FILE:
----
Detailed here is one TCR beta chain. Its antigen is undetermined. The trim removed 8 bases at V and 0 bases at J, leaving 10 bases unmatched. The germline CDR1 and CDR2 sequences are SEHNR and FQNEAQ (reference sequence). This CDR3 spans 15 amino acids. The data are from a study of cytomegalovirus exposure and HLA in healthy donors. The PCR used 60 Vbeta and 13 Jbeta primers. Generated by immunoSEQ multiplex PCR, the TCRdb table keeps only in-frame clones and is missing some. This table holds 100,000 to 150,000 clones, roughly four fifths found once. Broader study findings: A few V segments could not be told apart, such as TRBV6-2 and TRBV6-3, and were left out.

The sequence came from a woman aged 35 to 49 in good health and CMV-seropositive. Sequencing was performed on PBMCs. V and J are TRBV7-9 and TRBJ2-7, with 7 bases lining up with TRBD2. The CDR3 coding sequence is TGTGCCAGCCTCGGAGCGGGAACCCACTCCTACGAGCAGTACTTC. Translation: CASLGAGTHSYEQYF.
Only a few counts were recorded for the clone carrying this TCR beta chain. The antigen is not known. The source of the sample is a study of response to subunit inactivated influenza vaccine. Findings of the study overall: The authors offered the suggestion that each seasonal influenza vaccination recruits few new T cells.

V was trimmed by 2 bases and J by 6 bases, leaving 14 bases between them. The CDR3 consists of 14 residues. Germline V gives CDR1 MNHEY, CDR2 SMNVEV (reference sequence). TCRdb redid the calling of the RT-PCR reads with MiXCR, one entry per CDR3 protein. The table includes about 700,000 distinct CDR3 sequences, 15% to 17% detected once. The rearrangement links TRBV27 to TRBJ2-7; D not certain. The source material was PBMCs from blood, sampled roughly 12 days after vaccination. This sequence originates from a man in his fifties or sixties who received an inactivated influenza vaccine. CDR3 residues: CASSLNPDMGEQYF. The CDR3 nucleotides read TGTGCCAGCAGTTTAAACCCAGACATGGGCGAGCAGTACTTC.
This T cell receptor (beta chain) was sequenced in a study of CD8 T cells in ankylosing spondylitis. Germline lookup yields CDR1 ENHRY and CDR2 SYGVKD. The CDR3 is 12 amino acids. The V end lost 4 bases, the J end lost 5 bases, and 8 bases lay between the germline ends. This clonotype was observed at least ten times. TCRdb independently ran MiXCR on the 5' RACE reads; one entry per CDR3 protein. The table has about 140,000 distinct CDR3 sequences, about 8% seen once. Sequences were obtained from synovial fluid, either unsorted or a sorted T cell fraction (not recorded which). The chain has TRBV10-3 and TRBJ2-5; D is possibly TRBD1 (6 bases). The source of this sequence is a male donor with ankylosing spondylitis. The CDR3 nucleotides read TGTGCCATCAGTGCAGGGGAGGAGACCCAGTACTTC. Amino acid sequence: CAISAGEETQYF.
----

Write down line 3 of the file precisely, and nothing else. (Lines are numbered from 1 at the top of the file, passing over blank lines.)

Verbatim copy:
Only a few counts were recorded for the clone carrying this TCR beta chain. The antigen is not known. The source of the sample is a study of response to subunit inactivated influenza vaccine. Findings of the study overall: The authors offered the suggestion that each seasonal influenza vaccination recruits few new T cells.